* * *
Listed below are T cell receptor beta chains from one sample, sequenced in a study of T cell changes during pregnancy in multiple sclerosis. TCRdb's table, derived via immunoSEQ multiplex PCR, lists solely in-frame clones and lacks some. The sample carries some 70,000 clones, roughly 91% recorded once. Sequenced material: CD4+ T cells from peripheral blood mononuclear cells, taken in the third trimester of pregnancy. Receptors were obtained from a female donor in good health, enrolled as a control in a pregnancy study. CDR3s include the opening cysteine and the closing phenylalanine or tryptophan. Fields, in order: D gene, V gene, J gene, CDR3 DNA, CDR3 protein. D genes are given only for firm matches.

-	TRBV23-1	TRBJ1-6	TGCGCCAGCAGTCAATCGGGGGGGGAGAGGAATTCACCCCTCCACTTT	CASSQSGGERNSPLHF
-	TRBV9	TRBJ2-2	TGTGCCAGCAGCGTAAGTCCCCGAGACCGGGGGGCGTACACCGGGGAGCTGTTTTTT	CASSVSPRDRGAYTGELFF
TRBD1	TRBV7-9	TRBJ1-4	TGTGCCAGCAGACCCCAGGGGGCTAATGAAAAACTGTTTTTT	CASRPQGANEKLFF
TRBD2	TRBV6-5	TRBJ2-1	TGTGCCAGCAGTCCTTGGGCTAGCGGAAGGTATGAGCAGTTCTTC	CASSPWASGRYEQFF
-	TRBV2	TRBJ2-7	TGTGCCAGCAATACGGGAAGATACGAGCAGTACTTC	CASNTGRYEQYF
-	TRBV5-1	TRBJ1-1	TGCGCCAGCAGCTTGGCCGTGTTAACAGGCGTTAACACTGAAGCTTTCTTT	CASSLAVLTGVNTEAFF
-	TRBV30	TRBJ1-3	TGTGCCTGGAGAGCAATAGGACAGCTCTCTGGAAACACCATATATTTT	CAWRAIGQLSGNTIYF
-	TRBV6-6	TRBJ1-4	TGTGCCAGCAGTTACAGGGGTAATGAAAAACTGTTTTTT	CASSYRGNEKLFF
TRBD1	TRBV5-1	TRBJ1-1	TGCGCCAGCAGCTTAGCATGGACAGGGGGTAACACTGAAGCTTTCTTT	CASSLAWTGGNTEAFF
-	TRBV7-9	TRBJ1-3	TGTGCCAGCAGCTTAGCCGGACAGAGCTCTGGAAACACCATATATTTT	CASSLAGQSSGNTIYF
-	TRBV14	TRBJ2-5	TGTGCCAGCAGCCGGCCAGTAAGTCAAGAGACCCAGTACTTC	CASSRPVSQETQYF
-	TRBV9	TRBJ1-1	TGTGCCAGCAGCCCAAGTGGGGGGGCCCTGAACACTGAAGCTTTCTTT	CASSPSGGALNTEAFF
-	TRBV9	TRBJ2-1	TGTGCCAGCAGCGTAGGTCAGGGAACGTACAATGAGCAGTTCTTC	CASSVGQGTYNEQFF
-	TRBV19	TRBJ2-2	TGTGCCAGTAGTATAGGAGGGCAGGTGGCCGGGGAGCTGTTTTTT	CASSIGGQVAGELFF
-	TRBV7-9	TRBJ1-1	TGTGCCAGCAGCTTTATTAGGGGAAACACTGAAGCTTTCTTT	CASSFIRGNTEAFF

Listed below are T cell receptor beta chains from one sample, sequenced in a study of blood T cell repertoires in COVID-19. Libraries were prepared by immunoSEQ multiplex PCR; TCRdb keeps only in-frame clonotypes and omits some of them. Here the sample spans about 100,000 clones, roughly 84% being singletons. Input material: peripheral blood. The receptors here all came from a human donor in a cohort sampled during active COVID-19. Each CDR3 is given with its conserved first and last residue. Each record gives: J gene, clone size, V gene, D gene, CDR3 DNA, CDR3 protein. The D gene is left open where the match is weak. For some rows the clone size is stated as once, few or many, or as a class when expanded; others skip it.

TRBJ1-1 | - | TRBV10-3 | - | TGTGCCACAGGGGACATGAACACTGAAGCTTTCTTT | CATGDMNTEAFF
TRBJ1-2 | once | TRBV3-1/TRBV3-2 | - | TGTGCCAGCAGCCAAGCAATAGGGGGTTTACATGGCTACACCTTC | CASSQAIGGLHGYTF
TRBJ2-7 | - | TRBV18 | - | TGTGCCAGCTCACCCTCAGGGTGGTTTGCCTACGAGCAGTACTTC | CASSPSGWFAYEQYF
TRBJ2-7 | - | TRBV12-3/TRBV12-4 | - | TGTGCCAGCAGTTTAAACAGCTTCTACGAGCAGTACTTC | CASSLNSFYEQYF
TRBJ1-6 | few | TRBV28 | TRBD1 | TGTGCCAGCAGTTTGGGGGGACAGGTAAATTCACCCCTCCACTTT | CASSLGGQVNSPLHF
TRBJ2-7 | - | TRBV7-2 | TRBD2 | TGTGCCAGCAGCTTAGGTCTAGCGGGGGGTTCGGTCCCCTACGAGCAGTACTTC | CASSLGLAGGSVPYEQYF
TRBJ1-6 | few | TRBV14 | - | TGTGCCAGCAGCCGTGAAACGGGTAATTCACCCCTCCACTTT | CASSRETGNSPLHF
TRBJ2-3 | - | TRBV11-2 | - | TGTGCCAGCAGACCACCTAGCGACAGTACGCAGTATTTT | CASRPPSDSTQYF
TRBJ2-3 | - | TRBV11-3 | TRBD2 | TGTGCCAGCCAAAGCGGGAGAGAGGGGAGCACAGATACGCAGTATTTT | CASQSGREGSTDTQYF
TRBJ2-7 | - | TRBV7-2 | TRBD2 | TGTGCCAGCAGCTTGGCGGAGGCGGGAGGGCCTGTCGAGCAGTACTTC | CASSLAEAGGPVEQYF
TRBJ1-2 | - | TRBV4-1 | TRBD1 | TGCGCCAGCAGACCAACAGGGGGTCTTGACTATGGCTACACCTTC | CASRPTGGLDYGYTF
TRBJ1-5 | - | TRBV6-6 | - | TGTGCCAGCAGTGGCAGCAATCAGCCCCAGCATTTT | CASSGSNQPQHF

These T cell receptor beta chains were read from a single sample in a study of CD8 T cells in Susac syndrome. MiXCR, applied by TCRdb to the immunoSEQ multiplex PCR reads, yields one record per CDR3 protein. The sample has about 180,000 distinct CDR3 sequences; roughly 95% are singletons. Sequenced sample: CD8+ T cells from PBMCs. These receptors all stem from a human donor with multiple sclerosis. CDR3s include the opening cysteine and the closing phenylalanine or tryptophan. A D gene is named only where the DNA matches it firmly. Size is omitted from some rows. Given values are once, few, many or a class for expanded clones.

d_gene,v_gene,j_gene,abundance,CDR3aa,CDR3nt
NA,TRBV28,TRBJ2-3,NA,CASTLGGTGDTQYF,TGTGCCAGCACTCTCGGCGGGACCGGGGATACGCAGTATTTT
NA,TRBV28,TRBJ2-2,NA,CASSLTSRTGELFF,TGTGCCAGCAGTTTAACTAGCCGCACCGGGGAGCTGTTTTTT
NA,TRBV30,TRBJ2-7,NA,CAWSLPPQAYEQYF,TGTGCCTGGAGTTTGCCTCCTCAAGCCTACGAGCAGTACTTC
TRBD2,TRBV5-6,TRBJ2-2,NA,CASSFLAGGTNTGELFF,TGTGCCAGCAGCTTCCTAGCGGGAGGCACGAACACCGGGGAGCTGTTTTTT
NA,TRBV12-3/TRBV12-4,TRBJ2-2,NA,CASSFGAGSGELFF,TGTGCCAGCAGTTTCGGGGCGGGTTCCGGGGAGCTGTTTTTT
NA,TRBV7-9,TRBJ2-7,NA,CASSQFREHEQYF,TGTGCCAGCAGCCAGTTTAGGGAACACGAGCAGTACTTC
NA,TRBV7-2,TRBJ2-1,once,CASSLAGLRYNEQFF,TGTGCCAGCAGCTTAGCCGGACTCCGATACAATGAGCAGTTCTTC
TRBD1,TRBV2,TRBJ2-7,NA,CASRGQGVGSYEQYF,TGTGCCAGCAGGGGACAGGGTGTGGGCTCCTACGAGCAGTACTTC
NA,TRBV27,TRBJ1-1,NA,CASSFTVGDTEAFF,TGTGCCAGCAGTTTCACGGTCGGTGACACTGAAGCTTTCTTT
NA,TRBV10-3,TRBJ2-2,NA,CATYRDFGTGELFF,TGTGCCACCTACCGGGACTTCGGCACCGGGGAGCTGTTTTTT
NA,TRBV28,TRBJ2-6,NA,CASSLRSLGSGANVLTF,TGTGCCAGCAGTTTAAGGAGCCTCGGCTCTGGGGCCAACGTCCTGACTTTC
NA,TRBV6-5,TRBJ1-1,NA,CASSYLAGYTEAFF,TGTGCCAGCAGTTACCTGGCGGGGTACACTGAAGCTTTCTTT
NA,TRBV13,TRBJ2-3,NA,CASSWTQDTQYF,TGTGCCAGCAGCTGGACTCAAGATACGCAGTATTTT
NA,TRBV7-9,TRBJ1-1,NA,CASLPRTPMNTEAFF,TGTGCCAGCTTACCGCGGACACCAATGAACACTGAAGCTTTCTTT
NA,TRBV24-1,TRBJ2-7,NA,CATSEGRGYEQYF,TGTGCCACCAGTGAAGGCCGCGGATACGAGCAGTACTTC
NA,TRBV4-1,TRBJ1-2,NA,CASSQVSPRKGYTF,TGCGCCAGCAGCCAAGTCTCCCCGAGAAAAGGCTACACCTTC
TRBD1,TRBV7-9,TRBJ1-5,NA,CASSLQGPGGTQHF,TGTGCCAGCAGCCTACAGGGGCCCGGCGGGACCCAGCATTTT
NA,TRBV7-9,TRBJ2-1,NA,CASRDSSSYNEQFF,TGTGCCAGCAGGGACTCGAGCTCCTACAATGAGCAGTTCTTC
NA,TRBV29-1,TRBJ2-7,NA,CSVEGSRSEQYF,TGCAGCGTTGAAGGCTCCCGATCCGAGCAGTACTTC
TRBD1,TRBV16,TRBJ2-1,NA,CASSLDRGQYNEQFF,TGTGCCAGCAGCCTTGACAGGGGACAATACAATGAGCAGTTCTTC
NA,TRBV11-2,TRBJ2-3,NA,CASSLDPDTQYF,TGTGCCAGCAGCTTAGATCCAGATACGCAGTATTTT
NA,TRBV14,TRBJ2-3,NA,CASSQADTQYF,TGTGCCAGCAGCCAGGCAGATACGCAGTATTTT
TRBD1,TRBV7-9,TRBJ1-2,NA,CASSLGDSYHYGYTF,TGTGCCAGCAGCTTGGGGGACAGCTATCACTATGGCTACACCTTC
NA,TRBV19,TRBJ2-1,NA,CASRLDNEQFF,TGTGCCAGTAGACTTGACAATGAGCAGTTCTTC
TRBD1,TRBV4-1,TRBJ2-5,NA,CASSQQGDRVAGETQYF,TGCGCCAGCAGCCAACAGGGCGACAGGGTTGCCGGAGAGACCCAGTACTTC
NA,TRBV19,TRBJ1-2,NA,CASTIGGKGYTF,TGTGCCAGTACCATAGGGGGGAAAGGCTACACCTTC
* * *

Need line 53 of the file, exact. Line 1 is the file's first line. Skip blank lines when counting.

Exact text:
NA,TRBV14,TRBJ2-3,NA,CASSQADTQYF,TGTGCCAGCAGCCAGGCAGATACGCAGTATTTT